Mass of Christian Burial for Regina Ducheneaux, 76, of Eagle Butte was held on Saturday, Sept. 16, 2017, at the Cheyenne Eagle Butte Auditorium.
Burial was in Mossman Cemetery under the direction of Kesling Funeral Home.
Regina passed away Sunday, Sept. 10, 2017, at the Mobridge Regional Hospital.
In lieu of flowers memorials to be directed to the Lisa Farlee Scholarship c/o Eagle Butte State Bank or a charity of your choice.
“Give me a place to stand and I will move the earth.” We’d heard Dad butcher this quote like he had countless song lyrics and quotations from others. “Give me a lever and where to put it,” was one of his misconstructions. When Mom died we finally realized that, in spite of misspeaking it, Dad knew exactly what Archimedes meant. It wasn’t about physics at all but a Foundation in a more metaphorical sense and Dad had the good fortune of knowing his for “52 miserable God Damned years” before he left this world for whatever is next. The Foundation of all we know was freed of her earthly bonds and the next chapter of the greatest love story we know began on Sept. 10 when Regina Rose Ducheneaux went to be with the love of her life and the other family members that left this Earth before her.
Regina was born May 3, 1941, at the end of the depression and the beginning of a war, fourth daughter to a pair of entrepreneurial spirits, Ted and Ruth (Sorenson) Rousseau. During these times, she cultivated skills that she would hone to perfection later in life—everything from turning a wrench, to customer service, to cooking, cleaning and caring for others. Pictures of pretty and (supposedly) proper little girls with just the right amount of dirt on them fill the Rousseau family’s old photo albums. The twinkle evident in their eyes belied razor sharp wit and a knack for the well-placed smart-ass comments that punctuate family gatherings. Only after we lost Dad did we realize that Mom was not only the Foundation of our family in all facets of our lives, but she, not our father, is where we got our propensity for being smart asses.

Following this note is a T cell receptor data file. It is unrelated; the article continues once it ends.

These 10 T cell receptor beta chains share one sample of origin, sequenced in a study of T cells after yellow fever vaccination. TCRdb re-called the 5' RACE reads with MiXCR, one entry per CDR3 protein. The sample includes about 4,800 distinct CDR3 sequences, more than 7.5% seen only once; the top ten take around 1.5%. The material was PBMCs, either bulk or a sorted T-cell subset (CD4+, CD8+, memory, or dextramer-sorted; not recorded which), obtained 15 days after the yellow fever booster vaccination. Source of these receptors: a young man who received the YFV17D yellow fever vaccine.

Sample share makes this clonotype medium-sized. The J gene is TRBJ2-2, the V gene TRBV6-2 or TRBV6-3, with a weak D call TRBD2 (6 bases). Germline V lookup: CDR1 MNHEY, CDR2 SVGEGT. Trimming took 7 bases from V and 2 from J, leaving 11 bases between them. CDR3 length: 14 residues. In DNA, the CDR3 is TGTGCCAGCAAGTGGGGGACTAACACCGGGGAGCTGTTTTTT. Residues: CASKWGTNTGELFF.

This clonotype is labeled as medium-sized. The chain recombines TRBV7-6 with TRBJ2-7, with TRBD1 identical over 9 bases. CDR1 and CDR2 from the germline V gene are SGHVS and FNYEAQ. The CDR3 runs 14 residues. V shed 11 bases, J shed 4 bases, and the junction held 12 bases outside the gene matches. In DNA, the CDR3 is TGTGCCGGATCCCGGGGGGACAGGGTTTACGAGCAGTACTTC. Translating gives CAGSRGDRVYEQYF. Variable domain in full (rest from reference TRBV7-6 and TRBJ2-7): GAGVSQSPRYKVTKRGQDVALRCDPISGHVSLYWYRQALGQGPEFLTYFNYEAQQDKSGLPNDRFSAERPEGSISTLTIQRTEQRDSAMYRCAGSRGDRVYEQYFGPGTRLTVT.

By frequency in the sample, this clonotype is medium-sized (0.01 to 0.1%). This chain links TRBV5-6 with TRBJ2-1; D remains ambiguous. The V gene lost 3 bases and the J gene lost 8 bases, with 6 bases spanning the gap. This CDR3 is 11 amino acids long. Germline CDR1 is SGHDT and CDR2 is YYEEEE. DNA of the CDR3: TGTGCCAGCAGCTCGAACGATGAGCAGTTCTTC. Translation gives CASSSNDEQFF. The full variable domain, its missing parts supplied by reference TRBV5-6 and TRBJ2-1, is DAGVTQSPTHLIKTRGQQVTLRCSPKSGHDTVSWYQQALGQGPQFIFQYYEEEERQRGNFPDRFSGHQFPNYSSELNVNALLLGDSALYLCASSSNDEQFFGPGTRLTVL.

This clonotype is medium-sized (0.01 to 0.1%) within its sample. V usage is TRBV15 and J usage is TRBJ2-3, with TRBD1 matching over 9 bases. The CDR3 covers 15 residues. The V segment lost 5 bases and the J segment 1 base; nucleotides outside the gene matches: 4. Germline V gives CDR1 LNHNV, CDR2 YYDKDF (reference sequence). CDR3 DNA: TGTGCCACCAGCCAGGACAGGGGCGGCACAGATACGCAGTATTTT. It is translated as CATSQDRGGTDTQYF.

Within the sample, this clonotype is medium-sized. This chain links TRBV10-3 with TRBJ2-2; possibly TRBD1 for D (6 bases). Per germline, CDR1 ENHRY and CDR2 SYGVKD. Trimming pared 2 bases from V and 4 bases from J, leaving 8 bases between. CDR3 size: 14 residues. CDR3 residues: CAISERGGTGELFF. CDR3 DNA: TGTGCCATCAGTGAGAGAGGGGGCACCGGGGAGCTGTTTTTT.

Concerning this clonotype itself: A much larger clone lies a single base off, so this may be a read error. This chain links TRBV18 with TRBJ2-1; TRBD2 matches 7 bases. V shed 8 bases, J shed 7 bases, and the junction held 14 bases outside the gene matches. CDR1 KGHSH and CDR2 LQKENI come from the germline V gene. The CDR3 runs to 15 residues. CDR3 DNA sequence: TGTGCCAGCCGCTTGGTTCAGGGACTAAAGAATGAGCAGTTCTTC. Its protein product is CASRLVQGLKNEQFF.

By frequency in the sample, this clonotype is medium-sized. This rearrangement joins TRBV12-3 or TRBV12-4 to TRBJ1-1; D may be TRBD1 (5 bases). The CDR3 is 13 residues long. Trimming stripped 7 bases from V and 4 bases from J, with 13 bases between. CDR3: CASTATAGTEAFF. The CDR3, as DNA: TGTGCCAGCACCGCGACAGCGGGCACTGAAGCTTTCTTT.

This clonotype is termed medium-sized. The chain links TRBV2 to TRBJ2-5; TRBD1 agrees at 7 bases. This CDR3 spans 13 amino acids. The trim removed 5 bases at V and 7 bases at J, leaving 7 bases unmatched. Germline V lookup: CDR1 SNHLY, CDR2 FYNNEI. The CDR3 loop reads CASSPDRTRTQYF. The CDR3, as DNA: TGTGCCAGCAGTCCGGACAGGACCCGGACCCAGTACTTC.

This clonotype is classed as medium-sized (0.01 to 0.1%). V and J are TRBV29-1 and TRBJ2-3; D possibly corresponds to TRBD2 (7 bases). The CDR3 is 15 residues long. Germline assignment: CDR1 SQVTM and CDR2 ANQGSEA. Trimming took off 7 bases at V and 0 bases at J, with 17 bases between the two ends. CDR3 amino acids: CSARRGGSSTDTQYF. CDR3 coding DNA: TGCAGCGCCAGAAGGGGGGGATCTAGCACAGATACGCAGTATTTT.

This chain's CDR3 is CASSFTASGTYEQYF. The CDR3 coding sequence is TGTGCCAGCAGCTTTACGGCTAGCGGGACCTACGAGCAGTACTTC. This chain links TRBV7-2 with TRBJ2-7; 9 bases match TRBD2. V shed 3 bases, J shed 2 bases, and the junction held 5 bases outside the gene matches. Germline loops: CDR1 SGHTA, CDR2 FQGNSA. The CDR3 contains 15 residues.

Brilliant enough to skip grades in primary school, for a brief time she thought she’d parlay her demonstrated intellect for her own benefit pursuing trade school in the Twin Cities. There she decided the first and only drink in her young life was “not for her” as she didn’t like how it made her feel. Apparently, Dad was something more intoxicating and somehow or another, a May Day Queen and Valedictorian at Stephan was able to see through the bluster of that Cheyenne River Boarding School dropout. It all began in the summer of 1960, when she began a lifetime’s worth of work transforming a brash, know-it-all, self-described “handsome devil” into a better father than he knew he could be and a selfless leader. The Sitting Bull Stampede will always be held as the penultimate true love story in our family; Dad spotted Mom walking across the dance floor, “knew my search was over,” and made a $5 wager—Regina’s affection was the prize.
She worked at the Old Agency until the ripe old age of 19. She decided her life’s work would be making those of us blessed enough to be directly around her believe we were/are smarter than we probably are. She was really good at that. To use Dad’s words, she nurtured him and their offspring into a tight-knit, “not too shabby” bunch. We will spend the balance of many lifetimes continuing to become aware of the countless lessons she taught us in her humble, thoughtful, and considerate manner.
The couple married in November of 1960. Home was a concept to Wayne and his “Gina” throughout their several moves creating an overwhelming sense of welcome and comfort to all. Beyond immediate family, she always made their houses home to others as well. Brothers, sisters, nephews, nieces and grandchildren of all ages are all among those who called “Granny’s” home. Over the decades and despite noise, cussing, and endless ribbing, countless friends have felt so wrapped in this comfort that they saw fit to nap on a couch or on the floor in the middle of a living room full of love and laughter. They made a home wherever they went, beginning together in Old Armstrong County in 1960 where they had three daughters before moving to ranch known as “Granny’s” in 1969. After the move to “Granny’s” the four sons were born, by all accounts (well at least Zach’s) each uglier than the next. In the middle of the boys, while providing a solid Foundation for Wayne during his first term as Tribal Chairman from 1974-1978, Regina packed it all up and moved the home to Eagle Butte for 4 years.